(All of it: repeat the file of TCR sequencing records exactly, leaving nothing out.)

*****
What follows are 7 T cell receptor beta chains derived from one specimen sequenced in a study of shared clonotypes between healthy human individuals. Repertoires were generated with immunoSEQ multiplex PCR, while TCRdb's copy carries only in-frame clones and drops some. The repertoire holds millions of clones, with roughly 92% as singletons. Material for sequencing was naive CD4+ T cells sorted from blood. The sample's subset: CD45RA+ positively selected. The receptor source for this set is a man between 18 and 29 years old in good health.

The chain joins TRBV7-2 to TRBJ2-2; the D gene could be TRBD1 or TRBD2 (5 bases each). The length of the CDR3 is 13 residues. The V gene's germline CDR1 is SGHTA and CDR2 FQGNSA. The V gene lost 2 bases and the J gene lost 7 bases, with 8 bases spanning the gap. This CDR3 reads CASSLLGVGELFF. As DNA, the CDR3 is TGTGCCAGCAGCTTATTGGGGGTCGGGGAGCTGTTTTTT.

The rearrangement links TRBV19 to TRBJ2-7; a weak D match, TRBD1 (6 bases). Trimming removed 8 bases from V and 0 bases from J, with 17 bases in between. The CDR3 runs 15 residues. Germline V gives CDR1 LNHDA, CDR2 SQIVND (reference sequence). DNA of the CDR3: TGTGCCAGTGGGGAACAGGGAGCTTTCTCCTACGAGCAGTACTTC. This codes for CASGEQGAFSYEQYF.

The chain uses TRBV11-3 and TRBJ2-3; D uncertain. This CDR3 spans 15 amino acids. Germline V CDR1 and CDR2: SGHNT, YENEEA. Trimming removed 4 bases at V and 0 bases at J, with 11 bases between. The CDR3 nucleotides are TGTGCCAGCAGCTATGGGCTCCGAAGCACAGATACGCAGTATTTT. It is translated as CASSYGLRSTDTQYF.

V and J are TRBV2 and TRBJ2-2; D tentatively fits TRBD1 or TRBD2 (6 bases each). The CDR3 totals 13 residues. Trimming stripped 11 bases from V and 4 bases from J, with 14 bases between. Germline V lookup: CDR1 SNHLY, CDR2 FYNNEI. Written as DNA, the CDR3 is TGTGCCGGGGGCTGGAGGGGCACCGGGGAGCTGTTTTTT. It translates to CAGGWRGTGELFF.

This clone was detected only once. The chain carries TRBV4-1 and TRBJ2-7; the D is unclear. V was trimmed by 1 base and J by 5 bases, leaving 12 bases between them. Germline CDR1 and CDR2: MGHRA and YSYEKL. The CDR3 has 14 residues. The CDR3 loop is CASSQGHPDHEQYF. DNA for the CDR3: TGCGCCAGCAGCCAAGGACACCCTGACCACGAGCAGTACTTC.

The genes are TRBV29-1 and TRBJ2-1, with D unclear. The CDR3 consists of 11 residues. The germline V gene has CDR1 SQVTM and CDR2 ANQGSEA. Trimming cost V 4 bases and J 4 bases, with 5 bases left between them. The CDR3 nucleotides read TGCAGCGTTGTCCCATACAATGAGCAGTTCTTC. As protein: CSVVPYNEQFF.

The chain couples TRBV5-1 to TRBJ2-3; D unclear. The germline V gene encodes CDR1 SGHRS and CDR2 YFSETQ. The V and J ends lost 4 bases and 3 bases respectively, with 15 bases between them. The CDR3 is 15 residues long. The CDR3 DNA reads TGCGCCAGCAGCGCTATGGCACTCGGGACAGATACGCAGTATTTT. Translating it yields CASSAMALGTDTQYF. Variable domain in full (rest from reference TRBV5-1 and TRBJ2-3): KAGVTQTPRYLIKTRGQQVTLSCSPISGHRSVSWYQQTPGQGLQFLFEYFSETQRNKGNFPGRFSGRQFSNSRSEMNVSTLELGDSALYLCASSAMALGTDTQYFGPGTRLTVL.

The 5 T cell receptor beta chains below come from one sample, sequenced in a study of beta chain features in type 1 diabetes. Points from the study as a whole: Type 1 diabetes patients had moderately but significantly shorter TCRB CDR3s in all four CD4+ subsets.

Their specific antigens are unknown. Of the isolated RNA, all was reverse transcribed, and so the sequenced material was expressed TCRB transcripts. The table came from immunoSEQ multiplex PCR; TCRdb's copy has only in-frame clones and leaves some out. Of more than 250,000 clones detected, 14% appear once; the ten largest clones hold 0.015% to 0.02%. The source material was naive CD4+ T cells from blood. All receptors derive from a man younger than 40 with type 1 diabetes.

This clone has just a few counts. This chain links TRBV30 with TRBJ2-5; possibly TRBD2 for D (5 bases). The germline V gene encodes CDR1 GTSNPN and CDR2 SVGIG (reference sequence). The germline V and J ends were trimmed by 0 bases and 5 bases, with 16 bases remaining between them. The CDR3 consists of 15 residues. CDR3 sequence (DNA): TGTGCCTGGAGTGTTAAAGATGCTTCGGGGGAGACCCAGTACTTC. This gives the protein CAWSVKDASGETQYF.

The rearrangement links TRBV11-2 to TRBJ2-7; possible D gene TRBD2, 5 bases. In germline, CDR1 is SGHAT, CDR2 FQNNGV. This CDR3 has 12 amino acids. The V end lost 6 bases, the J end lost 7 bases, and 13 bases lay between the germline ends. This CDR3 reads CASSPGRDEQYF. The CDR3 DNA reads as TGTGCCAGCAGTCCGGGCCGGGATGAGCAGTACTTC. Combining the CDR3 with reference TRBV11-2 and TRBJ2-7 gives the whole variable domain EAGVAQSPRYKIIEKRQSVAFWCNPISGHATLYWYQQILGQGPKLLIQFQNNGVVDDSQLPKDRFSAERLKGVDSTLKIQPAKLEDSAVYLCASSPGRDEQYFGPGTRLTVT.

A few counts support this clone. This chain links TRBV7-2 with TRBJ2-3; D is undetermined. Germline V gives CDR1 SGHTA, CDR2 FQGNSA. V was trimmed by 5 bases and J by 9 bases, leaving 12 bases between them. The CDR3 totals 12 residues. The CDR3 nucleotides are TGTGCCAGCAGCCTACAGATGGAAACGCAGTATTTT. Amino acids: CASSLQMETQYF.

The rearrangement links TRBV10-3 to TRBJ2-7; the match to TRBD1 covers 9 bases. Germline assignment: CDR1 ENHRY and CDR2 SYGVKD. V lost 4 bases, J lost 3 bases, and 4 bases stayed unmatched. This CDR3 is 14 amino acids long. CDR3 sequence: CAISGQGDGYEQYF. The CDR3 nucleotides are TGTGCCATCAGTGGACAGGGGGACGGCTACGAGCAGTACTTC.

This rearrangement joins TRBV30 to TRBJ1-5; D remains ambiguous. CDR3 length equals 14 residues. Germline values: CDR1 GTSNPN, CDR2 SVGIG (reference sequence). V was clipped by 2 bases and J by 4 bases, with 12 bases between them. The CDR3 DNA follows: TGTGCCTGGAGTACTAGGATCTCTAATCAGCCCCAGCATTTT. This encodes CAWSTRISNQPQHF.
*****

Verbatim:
What follows are 7 T cell receptor beta chains derived from one specimen sequenced in a study of shared clonotypes between healthy human individuals. Repertoires were generated with immunoSEQ multiplex PCR, while TCRdb's copy carries only in-frame clones and drops some. The repertoire holds millions of clones, with roughly 92% as singletons. Material for sequencing was naive CD4+ T cells sorted from blood. The sample's subset: CD45RA+ positively selected. The receptor source for this set is a man between 18 and 29 years old in good health.

The chain joins TRBV7-2 to TRBJ2-2; the D gene could be TRBD1 or TRBD2 (5 bases each). The length of the CDR3 is 13 residues. The V gene's germline CDR1 is SGHTA and CDR2 FQGNSA. The V gene lost 2 bases and the J gene lost 7 bases, with 8 bases spanning the gap. This CDR3 reads CASSLLGVGELFF. As DNA, the CDR3 is TGTGCCAGCAGCTTATTGGGGGTCGGGGAGCTGTTTTTT.

The rearrangement links TRBV19 to TRBJ2-7; a weak D match, TRBD1 (6 bases). Trimming removed 8 bases from V and 0 bases from J, with 17 bases in between. The CDR3 runs 15 residues. Germline V gives CDR1 LNHDA, CDR2 SQIVND (reference sequence). DNA of the CDR3: TGTGCCAGTGGGGAACAGGGAGCTTTCTCCTACGAGCAGTACTTC. This codes for CASGEQGAFSYEQYF.

The chain uses TRBV11-3 and TRBJ2-3; D uncertain. This CDR3 spans 15 amino acids. Germline V CDR1 and CDR2: SGHNT, YENEEA. Trimming removed 4 bases at V and 0 bases at J, with 11 bases between. The CDR3 nucleotides are TGTGCCAGCAGCTATGGGCTCCGAAGCACAGATACGCAGTATTTT. It is translated as CASSYGLRSTDTQYF.

V and J are TRBV2 and TRBJ2-2; D tentatively fits TRBD1 or TRBD2 (6 bases each). The CDR3 totals 13 residues. Trimming stripped 11 bases from V and 4 bases from J, with 14 bases between. Germline V lookup: CDR1 SNHLY, CDR2 FYNNEI. Written as DNA, the CDR3 is TGTGCCGGGGGCTGGAGGGGCACCGGGGAGCTGTTTTTT. It translates to CAGGWRGTGELFF.

This clone was detected only once. The chain carries TRBV4-1 and TRBJ2-7; the D is unclear. V was trimmed by 1 base and J by 5 bases, leaving 12 bases between them. Germline CDR1 and CDR2: MGHRA and YSYEKL. The CDR3 has 14 residues. The CDR3 loop is CASSQGHPDHEQYF. DNA for the CDR3: TGCGCCAGCAGCCAAGGACACCCTGACCACGAGCAGTACTTC.

The genes are TRBV29-1 and TRBJ2-1, with D unclear. The CDR3 consists of 11 residues. The germline V gene has CDR1 SQVTM and CDR2 ANQGSEA. Trimming cost V 4 bases and J 4 bases, with 5 bases left between them. The CDR3 nucleotides read TGCAGCGTTGTCCCATACAATGAGCAGTTCTTC. As protein: CSVVPYNEQFF.

The chain couples TRBV5-1 to TRBJ2-3; D unclear. The germline V gene encodes CDR1 SGHRS and CDR2 YFSETQ. The V and J ends lost 4 bases and 3 bases respectively, with 15 bases between them. The CDR3 is 15 residues long. The CDR3 DNA reads TGCGCCAGCAGCGCTATGGCACTCGGGACAGATACGCAGTATTTT. Translating it yields CASSAMALGTDTQYF. Variable domain in full (rest from reference TRBV5-1 and TRBJ2-3): KAGVTQTPRYLIKTRGQQVTLSCSPISGHRSVSWYQQTPGQGLQFLFEYFSETQRNKGNFPGRFSGRQFSNSRSEMNVSTLELGDSALYLCASSAMALGTDTQYFGPGTRLTVL.

The 5 T cell receptor beta chains below come from one sample, sequenced in a study of beta chain features in type 1 diabetes. Points from the study as a whole: Type 1 diabetes patients had moderately but significantly shorter TCRB CDR3s in all four CD4+ subsets.

Their specific antigens are unknown. Of the isolated RNA, all was reverse transcribed, and so the sequenced material was expressed TCRB transcripts. The table came from immunoSEQ multiplex PCR; TCRdb's copy has only in-frame clones and leaves some out. Of more than 250,000 clones detected, 14% appear once; the ten largest clones hold 0.015% to 0.02%. The source material was naive CD4+ T cells from blood. All receptors derive from a man younger than 40 with type 1 diabetes.

This clone has just a few counts. This chain links TRBV30 with TRBJ2-5; possibly TRBD2 for D (5 bases). The germline V gene encodes CDR1 GTSNPN and CDR2 SVGIG (reference sequence). The germline V and J ends were trimmed by 0 bases and 5 bases, with 16 bases remaining between them. The CDR3 consists of 15 residues. CDR3 sequence (DNA): TGTGCCTGGAGTGTTAAAGATGCTTCGGGGGAGACCCAGTACTTC. This gives the protein CAWSVKDASGETQYF.

The rearrangement links TRBV11-2 to TRBJ2-7; possible D gene TRBD2, 5 bases. In germline, CDR1 is SGHAT, CDR2 FQNNGV. This CDR3 has 12 amino acids. The V end lost 6 bases, the J end lost 7 bases, and 13 bases lay between the germline ends. This CDR3 reads CASSPGRDEQYF. The CDR3 DNA reads as TGTGCCAGCAGTCCGGGCCGGGATGAGCAGTACTTC. Combining the CDR3 with reference TRBV11-2 and TRBJ2-7 gives the whole variable domain EAGVAQSPRYKIIEKRQSVAFWCNPISGHATLYWYQQILGQGPKLLIQFQNNGVVDDSQLPKDRFSAERLKGVDSTLKIQPAKLEDSAVYLCASSPGRDEQYFGPGTRLTVT.

A few counts support this clone. This chain links TRBV7-2 with TRBJ2-3; D is undetermined. Germline V gives CDR1 SGHTA, CDR2 FQGNSA. V was trimmed by 5 bases and J by 9 bases, leaving 12 bases between them. The CDR3 totals 12 residues. The CDR3 nucleotides are TGTGCCAGCAGCCTACAGATGGAAACGCAGTATTTT. Amino acids: CASSLQMETQYF.

The rearrangement links TRBV10-3 to TRBJ2-7; the match to TRBD1 covers 9 bases. Germline assignment: CDR1 ENHRY and CDR2 SYGVKD. V lost 4 bases, J lost 3 bases, and 4 bases stayed unmatched. This CDR3 is 14 amino acids long. CDR3 sequence: CAISGQGDGYEQYF. The CDR3 nucleotides are TGTGCCATCAGTGGACAGGGGGACGGCTACGAGCAGTACTTC.

This rearrangement joins TRBV30 to TRBJ1-5; D remains ambiguous. CDR3 length equals 14 residues. Germline values: CDR1 GTSNPN, CDR2 SVGIG (reference sequence). V was clipped by 2 bases and J by 4 bases, with 12 bases between them. The CDR3 DNA follows: TGTGCCTGGAGTACTAGGATCTCTAATCAGCCCCAGCATTTT. This encodes CAWSTRISNQPQHF.